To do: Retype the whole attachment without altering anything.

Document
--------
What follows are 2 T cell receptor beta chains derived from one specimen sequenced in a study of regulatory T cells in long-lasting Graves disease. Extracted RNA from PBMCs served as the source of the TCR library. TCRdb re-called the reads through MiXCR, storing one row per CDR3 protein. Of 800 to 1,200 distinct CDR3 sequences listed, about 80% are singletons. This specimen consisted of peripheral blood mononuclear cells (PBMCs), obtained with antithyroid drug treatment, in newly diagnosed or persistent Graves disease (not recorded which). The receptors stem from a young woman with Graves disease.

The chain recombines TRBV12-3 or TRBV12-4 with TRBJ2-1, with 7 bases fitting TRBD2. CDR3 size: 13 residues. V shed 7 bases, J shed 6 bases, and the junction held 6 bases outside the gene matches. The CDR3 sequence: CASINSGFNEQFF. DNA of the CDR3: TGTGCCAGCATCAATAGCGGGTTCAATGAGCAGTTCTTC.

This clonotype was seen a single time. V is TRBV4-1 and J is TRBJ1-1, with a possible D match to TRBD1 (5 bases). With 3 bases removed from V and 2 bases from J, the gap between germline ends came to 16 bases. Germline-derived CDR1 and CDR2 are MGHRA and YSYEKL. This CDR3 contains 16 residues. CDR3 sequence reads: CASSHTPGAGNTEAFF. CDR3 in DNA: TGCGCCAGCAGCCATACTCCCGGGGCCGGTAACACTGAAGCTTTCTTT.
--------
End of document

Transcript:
What follows are 2 T cell receptor beta chains derived from one specimen sequenced in a study of regulatory T cells in long-lasting Graves disease. Extracted RNA from PBMCs served as the source of the TCR library. TCRdb re-called the reads through MiXCR, storing one row per CDR3 protein. Of 800 to 1,200 distinct CDR3 sequences listed, about 80% are singletons. This specimen consisted of peripheral blood mononuclear cells (PBMCs), obtained with antithyroid drug treatment, in newly diagnosed or persistent Graves disease (not recorded which). The receptors stem from a young woman with Graves disease.

The chain recombines TRBV12-3 or TRBV12-4 with TRBJ2-1, with 7 bases fitting TRBD2. CDR3 size: 13 residues. V shed 7 bases, J shed 6 bases, and the junction held 6 bases outside the gene matches. The CDR3 sequence: CASINSGFNEQFF. DNA of the CDR3: TGTGCCAGCATCAATAGCGGGTTCAATGAGCAGTTCTTC.

This clonotype was seen a single time. V is TRBV4-1 and J is TRBJ1-1, with a possible D match to TRBD1 (5 bases). With 3 bases removed from V and 2 bases from J, the gap between germline ends came to 16 bases. Germline-derived CDR1 and CDR2 are MGHRA and YSYEKL. This CDR3 contains 16 residues. CDR3 sequence reads: CASSHTPGAGNTEAFF. CDR3 in DNA: TGCGCCAGCAGCCATACTCCCGGGGCCGGTAACACTGAAGCTTTCTTT.